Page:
Furthermore, we analyzed the cis-acting elements on the promoters of the BrDREB gene. These elements are mainly related to hormone regulation (such as response to abscisic acid, salicylic acid, and auxin) and abiotic stress (such as response to drought and low-temperature stress). The cis-acting elements analysis predicts that the function of the BrDREBs could play a role in hormonal response and abiotic stress responses, which is similar to the results of the study of MnDREBs in mulberry [78]. Mizoi et al. found DREB transcription factors can regulate the expression of stress resistance genes through ABA-dependent and ABA-independent pathways [79]. In tomato, the ectopic expression of SlDREB3 can increase the growth of plant roots and improve the photosynthetic rate by reducing the level of ABA [80]. Taken together, the BrDREBs may be involved in the regulation of hormone metabolism pathways to improve plant resistance to environmental stresses such as drought, low temperature, and salinization.

In order to further explore the role of BrDREB2B in abiotic stress, we constructed a pCambia1305-35 S-BrDREB2B-nFLAG-cMYC overexpression vector and obtained transgenic Arabidopsis plants. The results indicate that transgenic plants overexpressing BrDREB2B showed better growth status and higher survival rates after drought, high-salt and high-temperature stresses than wild-type plants. Similarly, overexpression of OsDREB2A [81], TaDREB3 [12], and GmDREB2A [82] in Arabidopsis enhanced tolerance to abiotic stress. SsDREB2D and SsDREB2F play a key role in sugarcane dehydration reaction, which helps sugarcane plants recover from drought stress and low temperature stress [83]. OsDREB2A and OsDREB2B were reported to involve in the embryo and endosperm development in rice [84]. Therefore, BrDREB2B may play a key role in response and resistance to abiotic stress in wucai and can be used as a candidate gene for molecular breeding to increase the yield of wucai.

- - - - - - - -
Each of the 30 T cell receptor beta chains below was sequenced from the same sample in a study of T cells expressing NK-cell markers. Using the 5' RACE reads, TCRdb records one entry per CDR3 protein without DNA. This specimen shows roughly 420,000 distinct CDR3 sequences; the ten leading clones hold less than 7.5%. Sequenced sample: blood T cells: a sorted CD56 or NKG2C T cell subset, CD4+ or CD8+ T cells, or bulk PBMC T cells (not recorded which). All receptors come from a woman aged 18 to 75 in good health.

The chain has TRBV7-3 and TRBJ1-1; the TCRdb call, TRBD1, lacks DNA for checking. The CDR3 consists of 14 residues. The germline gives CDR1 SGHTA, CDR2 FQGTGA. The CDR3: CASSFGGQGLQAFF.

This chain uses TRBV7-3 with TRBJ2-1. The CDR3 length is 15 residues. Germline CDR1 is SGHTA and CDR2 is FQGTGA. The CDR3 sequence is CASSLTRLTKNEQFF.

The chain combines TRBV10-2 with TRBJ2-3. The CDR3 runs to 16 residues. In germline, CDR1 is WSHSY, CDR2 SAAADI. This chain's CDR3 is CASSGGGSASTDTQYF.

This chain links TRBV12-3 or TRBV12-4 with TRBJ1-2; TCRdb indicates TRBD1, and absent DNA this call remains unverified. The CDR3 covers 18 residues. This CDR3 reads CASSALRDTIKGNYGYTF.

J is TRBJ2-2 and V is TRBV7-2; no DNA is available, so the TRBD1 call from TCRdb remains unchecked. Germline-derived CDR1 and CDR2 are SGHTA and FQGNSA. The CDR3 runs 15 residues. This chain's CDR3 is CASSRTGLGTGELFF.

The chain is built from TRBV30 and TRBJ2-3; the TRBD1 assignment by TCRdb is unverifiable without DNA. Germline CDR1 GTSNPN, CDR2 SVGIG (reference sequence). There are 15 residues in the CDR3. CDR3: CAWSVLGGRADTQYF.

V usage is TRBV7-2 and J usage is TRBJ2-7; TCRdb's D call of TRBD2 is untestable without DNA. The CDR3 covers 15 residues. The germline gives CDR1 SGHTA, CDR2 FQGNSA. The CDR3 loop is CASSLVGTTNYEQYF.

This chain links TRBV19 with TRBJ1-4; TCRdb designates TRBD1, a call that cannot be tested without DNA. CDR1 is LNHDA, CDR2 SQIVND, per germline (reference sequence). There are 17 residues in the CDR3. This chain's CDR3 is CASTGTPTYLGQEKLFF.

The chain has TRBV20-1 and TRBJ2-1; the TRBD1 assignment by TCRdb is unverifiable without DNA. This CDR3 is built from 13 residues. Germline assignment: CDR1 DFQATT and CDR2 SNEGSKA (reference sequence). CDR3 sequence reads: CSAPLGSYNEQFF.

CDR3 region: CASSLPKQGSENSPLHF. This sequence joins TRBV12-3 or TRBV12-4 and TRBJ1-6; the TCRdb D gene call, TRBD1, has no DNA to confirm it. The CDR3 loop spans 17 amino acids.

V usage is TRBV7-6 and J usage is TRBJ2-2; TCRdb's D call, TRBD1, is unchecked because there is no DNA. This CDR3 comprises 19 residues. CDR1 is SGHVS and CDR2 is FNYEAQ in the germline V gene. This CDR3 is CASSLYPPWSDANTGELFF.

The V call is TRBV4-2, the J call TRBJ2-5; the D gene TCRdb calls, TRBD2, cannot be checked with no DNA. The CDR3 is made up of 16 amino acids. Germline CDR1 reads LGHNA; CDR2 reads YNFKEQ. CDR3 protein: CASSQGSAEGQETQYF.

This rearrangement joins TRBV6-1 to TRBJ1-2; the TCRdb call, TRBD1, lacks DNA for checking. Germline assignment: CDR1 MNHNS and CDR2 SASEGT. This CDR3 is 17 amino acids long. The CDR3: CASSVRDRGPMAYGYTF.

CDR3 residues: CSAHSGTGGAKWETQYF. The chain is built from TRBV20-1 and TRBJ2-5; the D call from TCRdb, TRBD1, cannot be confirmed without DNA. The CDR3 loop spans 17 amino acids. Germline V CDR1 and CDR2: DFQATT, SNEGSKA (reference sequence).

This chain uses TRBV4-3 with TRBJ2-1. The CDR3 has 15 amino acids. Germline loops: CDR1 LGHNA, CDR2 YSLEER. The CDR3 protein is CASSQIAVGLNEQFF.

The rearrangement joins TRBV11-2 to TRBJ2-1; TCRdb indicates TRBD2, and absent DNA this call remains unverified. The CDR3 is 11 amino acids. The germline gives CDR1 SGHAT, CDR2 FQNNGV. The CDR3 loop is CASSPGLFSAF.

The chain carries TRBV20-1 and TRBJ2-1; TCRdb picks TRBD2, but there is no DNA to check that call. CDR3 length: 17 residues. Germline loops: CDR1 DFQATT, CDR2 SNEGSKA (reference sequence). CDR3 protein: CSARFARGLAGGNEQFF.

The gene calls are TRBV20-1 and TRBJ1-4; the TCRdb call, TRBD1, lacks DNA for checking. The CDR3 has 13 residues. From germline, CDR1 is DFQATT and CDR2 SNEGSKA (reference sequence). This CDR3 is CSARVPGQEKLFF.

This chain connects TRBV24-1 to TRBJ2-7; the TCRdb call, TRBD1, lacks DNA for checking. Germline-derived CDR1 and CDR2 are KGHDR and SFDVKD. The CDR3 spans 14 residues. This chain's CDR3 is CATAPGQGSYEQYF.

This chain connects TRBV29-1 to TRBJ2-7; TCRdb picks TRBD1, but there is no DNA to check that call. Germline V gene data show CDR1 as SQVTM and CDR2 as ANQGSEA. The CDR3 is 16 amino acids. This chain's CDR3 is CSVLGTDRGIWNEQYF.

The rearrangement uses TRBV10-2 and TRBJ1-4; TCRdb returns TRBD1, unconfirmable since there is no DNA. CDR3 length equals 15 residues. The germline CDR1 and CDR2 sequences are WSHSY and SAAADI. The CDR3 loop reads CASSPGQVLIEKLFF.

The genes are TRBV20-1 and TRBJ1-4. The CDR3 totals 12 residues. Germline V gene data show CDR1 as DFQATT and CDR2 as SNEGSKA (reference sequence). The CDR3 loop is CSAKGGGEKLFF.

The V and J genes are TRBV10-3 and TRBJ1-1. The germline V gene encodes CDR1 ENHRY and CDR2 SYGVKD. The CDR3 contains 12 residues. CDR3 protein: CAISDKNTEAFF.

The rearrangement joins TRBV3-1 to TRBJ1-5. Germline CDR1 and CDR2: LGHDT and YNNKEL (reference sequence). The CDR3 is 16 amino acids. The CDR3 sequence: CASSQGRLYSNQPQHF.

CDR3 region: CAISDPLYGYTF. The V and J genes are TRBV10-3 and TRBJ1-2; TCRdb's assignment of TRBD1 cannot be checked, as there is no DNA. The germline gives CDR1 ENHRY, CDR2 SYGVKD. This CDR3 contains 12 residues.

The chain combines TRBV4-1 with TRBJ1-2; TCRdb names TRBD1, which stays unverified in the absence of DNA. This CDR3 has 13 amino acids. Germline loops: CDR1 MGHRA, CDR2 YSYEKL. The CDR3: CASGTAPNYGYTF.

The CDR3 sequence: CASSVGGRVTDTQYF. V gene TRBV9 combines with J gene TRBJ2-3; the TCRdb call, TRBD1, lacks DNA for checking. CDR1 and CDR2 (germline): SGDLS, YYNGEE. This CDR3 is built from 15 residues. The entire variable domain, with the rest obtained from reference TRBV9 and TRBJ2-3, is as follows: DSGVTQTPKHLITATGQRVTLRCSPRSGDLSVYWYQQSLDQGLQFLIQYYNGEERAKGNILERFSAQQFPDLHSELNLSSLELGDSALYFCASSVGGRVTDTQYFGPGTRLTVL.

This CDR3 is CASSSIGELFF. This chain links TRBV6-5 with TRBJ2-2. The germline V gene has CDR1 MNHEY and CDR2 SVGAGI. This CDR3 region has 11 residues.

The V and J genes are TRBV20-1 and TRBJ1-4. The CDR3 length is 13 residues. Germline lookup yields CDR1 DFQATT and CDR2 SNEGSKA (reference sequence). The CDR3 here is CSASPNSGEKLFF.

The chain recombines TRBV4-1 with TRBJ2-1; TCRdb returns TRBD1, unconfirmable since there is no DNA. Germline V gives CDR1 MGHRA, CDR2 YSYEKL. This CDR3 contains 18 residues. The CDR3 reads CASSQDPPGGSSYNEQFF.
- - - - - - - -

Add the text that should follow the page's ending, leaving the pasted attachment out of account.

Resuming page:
The accumulation of reactive oxygen species (ROS) is closely related to the environmental stress of plants, leading to oxidative damage and lipid peroxidation of plant cell membranes [85]. In this study, the relative electrolytic leakage content, H2O2 content, and superoxide anion production rate of the three overexpression transgenic lines after different stress treatments decreased. At the same time, the total antioxidant capacity increased compared with the wild-type. These results verify that BrDREB2B improves its tolerance to abiotic stress by maintaining the homeostasis of intracellular reactive oxygen species, which is consistent with a report for soybean [86]. In carrot, DcDREB1A overexpression in transgenic plants resulted in increased superoxide dismutase (SOD) and peroxidase (POD) activities under drought stress [87].

Conclusion